Don’t Judge:

    Being judgemental will create tension in the conversation leading to conflict. The recipient will most likely become defensive and less likely to open up and be honest about their thoughts and feelings. Judgments can be a simple “eww, that sounds gross” to a “That’s the stupidest idea I have ever heard.” An award-winning book by Queen Raina is a wonderful intro to very young children about being judgemental. 

    By avoiding judgment and showing empathy and respect, your child is more likely to have an agreeable and productive conversations, which lead to connections.

    How to get teens to stop judging

    First, again, be a role model for non-judgemental conversations. This is perfect for your after-school conversations. Sometimes a teen doesn’t want to talk after school because they just got off their 7-hour day and want to vent. Mom or dad sees a problem and what to help their child through it. Right or wrong, this can make us teens feel judged. If your child comes home claiming their Science teacher is “The Worst Ever,” before you start trying to help your teen through today’s crisis, ask them, “Hey sweetie, do you want me to listen, or are you asking for help.” This very non-judgemental statement lets the teen know this is a safe space to vent. If the teens tell you that they just discovered that pouring acid on their face will help remove acne, figure out how you can lead them to the correct conclusion with questions versus the anticipated freak out. If they don’t listen, feel free to freak out eventually.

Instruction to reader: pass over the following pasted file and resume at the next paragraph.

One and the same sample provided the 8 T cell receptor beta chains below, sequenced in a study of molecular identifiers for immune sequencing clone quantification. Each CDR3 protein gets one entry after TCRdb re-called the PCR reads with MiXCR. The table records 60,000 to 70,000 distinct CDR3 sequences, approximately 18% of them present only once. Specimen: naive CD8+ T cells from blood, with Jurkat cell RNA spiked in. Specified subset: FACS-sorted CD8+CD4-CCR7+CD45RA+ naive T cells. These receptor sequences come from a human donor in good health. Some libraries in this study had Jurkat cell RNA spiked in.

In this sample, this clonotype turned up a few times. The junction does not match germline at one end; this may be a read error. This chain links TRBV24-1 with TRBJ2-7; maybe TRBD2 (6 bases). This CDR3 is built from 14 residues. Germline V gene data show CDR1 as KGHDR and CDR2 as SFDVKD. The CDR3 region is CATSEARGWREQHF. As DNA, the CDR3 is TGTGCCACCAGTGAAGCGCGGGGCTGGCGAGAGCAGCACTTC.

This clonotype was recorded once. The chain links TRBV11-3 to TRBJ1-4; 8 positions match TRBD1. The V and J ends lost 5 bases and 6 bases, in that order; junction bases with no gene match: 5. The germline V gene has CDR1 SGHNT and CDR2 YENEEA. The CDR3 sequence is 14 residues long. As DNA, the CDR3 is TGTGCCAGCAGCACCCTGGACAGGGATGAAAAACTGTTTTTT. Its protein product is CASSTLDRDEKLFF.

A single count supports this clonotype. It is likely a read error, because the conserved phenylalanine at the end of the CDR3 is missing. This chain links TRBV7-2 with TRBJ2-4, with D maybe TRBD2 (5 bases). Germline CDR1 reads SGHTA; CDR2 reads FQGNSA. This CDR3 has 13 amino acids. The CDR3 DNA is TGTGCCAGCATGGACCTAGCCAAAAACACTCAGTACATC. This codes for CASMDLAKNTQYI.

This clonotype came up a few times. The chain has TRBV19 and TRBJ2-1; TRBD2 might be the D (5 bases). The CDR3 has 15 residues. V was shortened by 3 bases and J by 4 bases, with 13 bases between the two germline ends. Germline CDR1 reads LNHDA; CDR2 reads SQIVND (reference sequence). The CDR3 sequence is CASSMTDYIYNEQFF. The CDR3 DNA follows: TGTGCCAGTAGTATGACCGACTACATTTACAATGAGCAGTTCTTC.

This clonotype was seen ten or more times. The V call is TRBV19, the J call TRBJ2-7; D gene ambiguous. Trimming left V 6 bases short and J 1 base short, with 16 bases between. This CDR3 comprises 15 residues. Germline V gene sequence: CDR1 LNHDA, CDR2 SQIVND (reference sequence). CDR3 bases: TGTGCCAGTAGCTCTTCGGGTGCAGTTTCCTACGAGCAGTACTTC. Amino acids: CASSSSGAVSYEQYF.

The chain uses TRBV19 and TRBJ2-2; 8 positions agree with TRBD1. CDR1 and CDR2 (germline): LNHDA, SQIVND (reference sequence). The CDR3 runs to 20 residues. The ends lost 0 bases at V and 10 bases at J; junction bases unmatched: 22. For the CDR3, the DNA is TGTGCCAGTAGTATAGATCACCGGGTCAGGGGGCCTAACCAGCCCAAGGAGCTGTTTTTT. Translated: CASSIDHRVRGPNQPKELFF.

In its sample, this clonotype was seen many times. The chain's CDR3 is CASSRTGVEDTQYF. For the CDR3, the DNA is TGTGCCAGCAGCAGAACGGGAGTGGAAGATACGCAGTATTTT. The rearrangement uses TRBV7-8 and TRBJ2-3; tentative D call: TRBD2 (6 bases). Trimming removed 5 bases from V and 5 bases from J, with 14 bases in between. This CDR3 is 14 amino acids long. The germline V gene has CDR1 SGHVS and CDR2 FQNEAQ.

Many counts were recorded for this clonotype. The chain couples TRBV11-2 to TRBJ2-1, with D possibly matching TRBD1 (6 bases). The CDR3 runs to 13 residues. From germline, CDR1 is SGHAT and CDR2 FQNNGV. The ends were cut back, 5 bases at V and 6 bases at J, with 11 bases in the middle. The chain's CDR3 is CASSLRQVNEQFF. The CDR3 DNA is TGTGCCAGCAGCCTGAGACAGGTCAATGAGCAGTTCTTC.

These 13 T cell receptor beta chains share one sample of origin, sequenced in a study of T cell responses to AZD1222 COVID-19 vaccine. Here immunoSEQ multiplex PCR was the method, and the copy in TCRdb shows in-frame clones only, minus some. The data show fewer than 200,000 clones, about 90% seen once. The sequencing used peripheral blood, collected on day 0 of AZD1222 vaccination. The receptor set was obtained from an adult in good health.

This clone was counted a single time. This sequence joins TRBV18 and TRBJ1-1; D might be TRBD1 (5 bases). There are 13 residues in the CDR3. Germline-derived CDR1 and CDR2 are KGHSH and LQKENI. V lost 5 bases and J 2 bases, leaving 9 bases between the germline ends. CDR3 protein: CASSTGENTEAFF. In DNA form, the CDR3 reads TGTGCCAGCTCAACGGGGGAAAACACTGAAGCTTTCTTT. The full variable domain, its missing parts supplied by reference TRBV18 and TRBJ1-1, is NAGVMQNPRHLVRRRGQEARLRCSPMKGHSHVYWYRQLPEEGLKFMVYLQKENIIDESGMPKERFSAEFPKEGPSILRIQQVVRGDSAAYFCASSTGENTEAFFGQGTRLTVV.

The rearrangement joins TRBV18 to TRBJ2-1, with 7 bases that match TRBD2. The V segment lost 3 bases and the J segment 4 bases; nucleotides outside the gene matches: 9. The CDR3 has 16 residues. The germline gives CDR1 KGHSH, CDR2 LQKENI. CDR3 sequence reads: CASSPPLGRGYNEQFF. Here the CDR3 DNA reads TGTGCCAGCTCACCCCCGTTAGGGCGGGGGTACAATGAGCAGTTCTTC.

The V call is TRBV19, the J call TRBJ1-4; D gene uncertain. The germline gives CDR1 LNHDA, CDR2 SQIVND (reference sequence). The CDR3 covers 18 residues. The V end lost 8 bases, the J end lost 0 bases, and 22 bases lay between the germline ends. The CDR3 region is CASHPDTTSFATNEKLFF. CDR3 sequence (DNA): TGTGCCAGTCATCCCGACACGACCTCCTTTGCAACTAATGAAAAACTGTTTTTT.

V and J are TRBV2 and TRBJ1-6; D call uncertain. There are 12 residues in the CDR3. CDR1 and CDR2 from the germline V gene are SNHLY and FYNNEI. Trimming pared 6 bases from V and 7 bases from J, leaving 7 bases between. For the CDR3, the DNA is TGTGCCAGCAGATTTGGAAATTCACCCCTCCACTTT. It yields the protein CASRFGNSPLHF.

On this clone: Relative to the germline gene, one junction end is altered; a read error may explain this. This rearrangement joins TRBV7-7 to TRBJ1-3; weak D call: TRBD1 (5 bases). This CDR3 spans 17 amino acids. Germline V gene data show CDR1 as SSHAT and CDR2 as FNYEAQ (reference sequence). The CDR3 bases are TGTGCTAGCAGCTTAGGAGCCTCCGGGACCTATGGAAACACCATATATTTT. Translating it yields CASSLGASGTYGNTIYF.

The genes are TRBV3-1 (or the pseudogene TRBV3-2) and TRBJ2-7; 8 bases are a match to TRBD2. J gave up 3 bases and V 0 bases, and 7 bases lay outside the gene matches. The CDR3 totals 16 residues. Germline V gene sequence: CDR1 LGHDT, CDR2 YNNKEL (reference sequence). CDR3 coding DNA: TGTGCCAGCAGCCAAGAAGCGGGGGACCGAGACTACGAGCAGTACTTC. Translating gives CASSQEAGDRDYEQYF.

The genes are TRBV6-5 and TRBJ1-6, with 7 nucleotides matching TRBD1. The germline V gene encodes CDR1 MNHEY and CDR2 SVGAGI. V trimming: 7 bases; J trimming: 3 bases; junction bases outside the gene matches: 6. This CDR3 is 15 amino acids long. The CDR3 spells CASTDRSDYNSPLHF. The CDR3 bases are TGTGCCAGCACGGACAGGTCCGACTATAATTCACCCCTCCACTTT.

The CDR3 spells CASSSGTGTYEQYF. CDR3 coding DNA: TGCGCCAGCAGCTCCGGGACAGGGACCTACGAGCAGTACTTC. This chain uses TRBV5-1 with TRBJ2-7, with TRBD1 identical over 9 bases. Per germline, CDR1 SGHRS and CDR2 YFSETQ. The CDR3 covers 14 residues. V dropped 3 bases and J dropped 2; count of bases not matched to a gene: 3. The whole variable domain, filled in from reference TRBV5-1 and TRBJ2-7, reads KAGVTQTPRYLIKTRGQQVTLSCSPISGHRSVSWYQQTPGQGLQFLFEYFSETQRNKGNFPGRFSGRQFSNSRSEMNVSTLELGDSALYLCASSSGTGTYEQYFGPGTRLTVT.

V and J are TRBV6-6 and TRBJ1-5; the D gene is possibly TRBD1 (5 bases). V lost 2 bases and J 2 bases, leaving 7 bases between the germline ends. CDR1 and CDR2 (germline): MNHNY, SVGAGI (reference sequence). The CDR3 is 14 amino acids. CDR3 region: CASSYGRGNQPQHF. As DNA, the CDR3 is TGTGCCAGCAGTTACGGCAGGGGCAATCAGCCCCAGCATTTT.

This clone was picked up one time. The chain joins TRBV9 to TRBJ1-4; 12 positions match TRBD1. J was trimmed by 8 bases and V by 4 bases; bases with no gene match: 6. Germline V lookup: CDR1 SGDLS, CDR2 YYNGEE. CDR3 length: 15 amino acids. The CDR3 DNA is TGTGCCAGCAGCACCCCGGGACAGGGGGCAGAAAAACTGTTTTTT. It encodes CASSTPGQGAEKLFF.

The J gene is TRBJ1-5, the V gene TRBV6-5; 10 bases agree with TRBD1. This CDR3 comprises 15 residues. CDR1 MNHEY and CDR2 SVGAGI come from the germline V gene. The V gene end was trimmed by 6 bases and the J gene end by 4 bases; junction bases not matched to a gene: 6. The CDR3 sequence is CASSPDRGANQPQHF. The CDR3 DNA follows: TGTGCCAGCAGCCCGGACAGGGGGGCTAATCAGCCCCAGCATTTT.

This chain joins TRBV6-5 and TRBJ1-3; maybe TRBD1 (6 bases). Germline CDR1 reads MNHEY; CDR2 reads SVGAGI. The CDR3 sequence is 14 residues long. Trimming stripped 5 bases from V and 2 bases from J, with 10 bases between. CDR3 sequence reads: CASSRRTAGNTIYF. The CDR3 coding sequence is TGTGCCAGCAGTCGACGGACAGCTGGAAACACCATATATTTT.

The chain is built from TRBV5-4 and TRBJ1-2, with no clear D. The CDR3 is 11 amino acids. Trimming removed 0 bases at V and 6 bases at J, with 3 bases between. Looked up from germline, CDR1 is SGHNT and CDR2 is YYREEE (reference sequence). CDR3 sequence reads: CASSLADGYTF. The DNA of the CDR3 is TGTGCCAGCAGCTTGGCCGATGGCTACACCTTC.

Be Respectful: